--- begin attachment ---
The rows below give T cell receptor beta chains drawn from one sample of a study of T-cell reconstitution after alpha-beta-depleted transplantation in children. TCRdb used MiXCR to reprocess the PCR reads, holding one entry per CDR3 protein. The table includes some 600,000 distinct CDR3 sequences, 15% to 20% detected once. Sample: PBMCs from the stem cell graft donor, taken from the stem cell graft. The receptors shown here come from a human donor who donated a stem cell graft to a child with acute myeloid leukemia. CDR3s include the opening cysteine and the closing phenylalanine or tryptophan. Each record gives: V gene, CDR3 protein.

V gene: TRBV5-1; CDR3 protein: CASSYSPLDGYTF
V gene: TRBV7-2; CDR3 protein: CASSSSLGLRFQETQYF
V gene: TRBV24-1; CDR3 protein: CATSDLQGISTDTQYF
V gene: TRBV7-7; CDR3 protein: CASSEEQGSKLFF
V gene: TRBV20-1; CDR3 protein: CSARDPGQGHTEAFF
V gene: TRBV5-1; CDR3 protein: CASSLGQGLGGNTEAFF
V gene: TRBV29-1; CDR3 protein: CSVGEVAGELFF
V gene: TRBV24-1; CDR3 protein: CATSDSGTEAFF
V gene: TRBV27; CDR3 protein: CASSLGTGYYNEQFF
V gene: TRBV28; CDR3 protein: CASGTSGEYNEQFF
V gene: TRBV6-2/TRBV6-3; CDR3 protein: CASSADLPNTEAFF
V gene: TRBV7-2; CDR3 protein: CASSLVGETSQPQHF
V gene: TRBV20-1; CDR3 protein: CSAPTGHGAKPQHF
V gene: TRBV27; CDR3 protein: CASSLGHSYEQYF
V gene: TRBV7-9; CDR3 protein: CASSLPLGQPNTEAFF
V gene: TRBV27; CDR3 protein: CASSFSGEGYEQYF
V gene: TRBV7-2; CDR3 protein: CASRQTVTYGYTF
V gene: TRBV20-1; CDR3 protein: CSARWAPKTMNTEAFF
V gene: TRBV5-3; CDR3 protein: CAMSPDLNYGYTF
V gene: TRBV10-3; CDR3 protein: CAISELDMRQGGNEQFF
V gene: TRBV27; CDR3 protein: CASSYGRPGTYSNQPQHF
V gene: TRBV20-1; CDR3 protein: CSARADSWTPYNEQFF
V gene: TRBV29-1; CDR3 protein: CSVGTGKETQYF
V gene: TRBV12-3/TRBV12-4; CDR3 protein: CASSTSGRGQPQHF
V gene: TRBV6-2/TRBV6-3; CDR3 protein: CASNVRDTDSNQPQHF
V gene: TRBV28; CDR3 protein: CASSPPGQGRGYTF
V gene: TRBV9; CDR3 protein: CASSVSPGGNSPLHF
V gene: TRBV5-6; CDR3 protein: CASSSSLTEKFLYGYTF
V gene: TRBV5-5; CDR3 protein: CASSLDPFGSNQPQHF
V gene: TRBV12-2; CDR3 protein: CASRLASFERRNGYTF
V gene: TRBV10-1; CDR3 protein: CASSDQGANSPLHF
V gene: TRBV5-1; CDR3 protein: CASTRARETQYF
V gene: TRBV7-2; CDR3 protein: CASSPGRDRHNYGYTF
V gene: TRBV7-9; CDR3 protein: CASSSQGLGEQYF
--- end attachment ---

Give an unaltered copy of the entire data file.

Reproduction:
The rows below give T cell receptor beta chains drawn from one sample of a study of T-cell reconstitution after alpha-beta-depleted transplantation in children. TCRdb used MiXCR to reprocess the PCR reads, holding one entry per CDR3 protein. The table includes some 600,000 distinct CDR3 sequences, 15% to 20% detected once. Sample: PBMCs from the stem cell graft donor, taken from the stem cell graft. The receptors shown here come from a human donor who donated a stem cell graft to a child with acute myeloid leukemia. CDR3s include the opening cysteine and the closing phenylalanine or tryptophan. Each record gives: V gene, CDR3 protein.

V gene: TRBV5-1; CDR3 protein: CASSYSPLDGYTF
V gene: TRBV7-2; CDR3 protein: CASSSSLGLRFQETQYF
V gene: TRBV24-1; CDR3 protein: CATSDLQGISTDTQYF
V gene: TRBV7-7; CDR3 protein: CASSEEQGSKLFF
V gene: TRBV20-1; CDR3 protein: CSARDPGQGHTEAFF
V gene: TRBV5-1; CDR3 protein: CASSLGQGLGGNTEAFF
V gene: TRBV29-1; CDR3 protein: CSVGEVAGELFF
V gene: TRBV24-1; CDR3 protein: CATSDSGTEAFF
V gene: TRBV27; CDR3 protein: CASSLGTGYYNEQFF
V gene: TRBV28; CDR3 protein: CASGTSGEYNEQFF
V gene: TRBV6-2/TRBV6-3; CDR3 protein: CASSADLPNTEAFF
V gene: TRBV7-2; CDR3 protein: CASSLVGETSQPQHF
V gene: TRBV20-1; CDR3 protein: CSAPTGHGAKPQHF
V gene: TRBV27; CDR3 protein: CASSLGHSYEQYF
V gene: TRBV7-9; CDR3 protein: CASSLPLGQPNTEAFF
V gene: TRBV27; CDR3 protein: CASSFSGEGYEQYF
V gene: TRBV7-2; CDR3 protein: CASRQTVTYGYTF
V gene: TRBV20-1; CDR3 protein: CSARWAPKTMNTEAFF
V gene: TRBV5-3; CDR3 protein: CAMSPDLNYGYTF
V gene: TRBV10-3; CDR3 protein: CAISELDMRQGGNEQFF
V gene: TRBV27; CDR3 protein: CASSYGRPGTYSNQPQHF
V gene: TRBV20-1; CDR3 protein: CSARADSWTPYNEQFF
V gene: TRBV29-1; CDR3 protein: CSVGTGKETQYF
V gene: TRBV12-3/TRBV12-4; CDR3 protein: CASSTSGRGQPQHF
V gene: TRBV6-2/TRBV6-3; CDR3 protein: CASNVRDTDSNQPQHF
V gene: TRBV28; CDR3 protein: CASSPPGQGRGYTF
V gene: TRBV9; CDR3 protein: CASSVSPGGNSPLHF
V gene: TRBV5-6; CDR3 protein: CASSSSLTEKFLYGYTF
V gene: TRBV5-5; CDR3 protein: CASSLDPFGSNQPQHF
V gene: TRBV12-2; CDR3 protein: CASRLASFERRNGYTF
V gene: TRBV10-1; CDR3 protein: CASSDQGANSPLHF
V gene: TRBV5-1; CDR3 protein: CASTRARETQYF
V gene: TRBV7-2; CDR3 protein: CASSPGRDRHNYGYTF
V gene: TRBV7-9; CDR3 protein: CASSSQGLGEQYF